Normal is a Fantasy

Dr. Linda Williams, Founder and Creator of Invisible Disability Project, and Monica Slabaugh, Chief Curator, reflect on AXIS Dance Company's to go again performance, embracing disorder, diversity, and disability. 

The Invisible Disability Project was recently invited to AXIS Dance Company’s touring
performance, to go again, at Stanford University’s Bing Concert Hall. To go again brings light to the resilience, lived traumas, and social invisibility of veterans and their families through movement, music, and spoken words. Veteran choreographer Joe Goode based the performance on stories collected from veterans who recently returned from war and their families. 

Dwayne Scheuneman and Kevin Lopez in to go again. Photo by Rahim Ullah

Dwayne Scheuneman and Kevin Lopez in to go againPhoto by Rahim Ullah

In one scene, three dancers are arranged in triangular formation, backs to the audience. Their bodies are motionless except for their arms, which make hard, quick motions in beat with the sound of clicking gears. At times, all three sets of arms move in the same way at the same time. But at other times, each dancer interprets, translates, and reacts to the rhythmic clicking differently. Six limbs move like disorderly arms on three unpredictable clocks, or like a series of unruly and asymmetrical versions of the Cartesian man. What does it mean to be in sync? What happens when we linger in spaces of non-synchrony? What does it mean to defy the ideal body? The ideal mind?

It isn’t surprising that humans are hardwired to look for difference and diversity. We do
this without thinking so that we may guard ourselves against the dangerousness of disorder. Consider, for example, the evolutionary basis of staring. We stare at the unexpected, at that which startles us. We notice difference, and all at once it alarms, excites, and captivates us. In staring, our brains attempt to make sense of disorder, to know what is unknown*. It follows that we find comfort and safety in sameness and repetition. Efforts to maintain sameness are manifest in our thoughts, actions, and our language, and have shaped and preserved cultural notions of normalcy.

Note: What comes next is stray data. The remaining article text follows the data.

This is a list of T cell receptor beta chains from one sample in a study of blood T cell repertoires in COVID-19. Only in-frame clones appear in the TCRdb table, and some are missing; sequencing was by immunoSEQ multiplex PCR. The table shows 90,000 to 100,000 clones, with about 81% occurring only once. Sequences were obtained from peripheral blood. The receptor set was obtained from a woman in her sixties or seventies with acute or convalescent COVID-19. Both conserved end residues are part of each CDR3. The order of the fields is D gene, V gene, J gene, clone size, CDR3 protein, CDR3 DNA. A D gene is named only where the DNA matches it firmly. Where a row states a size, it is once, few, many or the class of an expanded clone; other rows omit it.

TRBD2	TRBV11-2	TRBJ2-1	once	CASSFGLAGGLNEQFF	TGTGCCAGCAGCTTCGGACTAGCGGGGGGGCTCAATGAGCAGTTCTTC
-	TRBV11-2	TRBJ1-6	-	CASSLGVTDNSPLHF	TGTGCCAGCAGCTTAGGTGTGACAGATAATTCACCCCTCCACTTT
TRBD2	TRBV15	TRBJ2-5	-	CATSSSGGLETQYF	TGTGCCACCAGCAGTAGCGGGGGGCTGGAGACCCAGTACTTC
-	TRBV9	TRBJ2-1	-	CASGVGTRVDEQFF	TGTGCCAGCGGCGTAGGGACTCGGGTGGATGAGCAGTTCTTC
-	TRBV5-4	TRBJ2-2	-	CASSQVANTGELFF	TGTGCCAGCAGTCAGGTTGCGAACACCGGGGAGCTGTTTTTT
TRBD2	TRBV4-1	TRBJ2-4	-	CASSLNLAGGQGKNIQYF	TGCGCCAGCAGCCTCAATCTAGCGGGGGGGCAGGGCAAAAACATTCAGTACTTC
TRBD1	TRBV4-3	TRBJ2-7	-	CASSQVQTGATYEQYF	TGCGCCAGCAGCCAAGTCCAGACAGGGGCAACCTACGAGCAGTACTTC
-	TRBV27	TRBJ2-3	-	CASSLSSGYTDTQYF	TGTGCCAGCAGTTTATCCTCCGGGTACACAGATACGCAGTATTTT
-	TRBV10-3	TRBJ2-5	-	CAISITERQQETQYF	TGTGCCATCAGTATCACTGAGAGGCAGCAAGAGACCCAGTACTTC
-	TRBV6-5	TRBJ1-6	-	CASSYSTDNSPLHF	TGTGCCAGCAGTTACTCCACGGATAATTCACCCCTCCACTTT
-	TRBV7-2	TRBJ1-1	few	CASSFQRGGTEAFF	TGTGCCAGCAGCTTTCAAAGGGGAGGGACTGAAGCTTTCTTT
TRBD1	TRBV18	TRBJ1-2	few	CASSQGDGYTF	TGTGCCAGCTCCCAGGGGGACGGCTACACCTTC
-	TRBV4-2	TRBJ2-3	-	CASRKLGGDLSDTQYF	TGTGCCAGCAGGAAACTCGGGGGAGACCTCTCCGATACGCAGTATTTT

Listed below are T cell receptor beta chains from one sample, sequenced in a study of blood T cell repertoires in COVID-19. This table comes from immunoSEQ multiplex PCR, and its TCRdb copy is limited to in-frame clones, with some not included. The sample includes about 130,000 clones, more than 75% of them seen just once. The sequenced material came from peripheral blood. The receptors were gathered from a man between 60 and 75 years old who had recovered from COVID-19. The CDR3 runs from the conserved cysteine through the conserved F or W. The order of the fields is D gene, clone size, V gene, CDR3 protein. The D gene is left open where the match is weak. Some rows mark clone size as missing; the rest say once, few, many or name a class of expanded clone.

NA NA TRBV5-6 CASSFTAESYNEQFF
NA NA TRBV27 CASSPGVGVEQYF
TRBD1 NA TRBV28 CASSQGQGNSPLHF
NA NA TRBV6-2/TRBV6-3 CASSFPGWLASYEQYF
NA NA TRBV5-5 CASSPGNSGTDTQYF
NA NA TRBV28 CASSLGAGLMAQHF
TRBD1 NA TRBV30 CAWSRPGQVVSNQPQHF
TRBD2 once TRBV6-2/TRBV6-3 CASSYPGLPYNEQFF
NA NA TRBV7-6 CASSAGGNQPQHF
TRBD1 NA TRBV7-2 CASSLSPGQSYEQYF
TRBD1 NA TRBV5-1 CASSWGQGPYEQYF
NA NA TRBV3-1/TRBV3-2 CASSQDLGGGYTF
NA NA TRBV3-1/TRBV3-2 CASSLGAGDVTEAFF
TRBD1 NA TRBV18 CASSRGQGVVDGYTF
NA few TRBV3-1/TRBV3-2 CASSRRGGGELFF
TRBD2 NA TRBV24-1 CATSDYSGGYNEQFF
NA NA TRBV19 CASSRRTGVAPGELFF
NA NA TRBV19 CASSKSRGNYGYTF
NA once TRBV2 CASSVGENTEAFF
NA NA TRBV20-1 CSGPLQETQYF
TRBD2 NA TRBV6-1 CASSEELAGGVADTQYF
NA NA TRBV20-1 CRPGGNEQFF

Julie Crothers and Sophie Stanley in Dix minutes plus tard. Photo by Rahim Ullah

Julie Crothers and Sophie Stanley in Dix minutes plus tard. Photo by Rahim Ullah

But normal is a fantasy.

Our diverse bodies and minds move together in space and time in different ways - because diversity is real. And thankfully, disorder persists. Invisible Disability Project and AXIS Dance Company disrupt normalcy by expanding the vocabulary of movement and athleticism, and by challenging language, mindsets, and systems.

 “These are some of the stories, some of the words that will be spoken. And speaking them matters.” To go again beautifully translates the stories of veterans through voice and movement. This creates space to share in the unseen experiences of a marginalized and largely “invisible” population.

AXIS dancers working with recreation therapy patients at the Palo Alto Veterans Hospital.

AXIS dancers working with recreation therapy patients at the Palo Alto Veterans Hospital.

Consider this: What would happen if we sought change outside of the most challenged
individuals and instead, asked this from the least challenged around them? Bodily and neurodiversity need flexible structures, allies, and partnerships. The Invisible Disability Project is a Benefits Corporation (B Corp) with a social mission to center bodily and neurodiversity in a culture of equity. We begin by re-imagining what it means to be a citizen philanthropist. What would happen if philanthropy’s mission was to increase and share in social capital, rather than amass private capital that remains out of the common good? What would happen if philanthropy was a mindset - a culture of equity and care - that lived in the everyday spaces we inhabit, and affected the people in our everyday lives?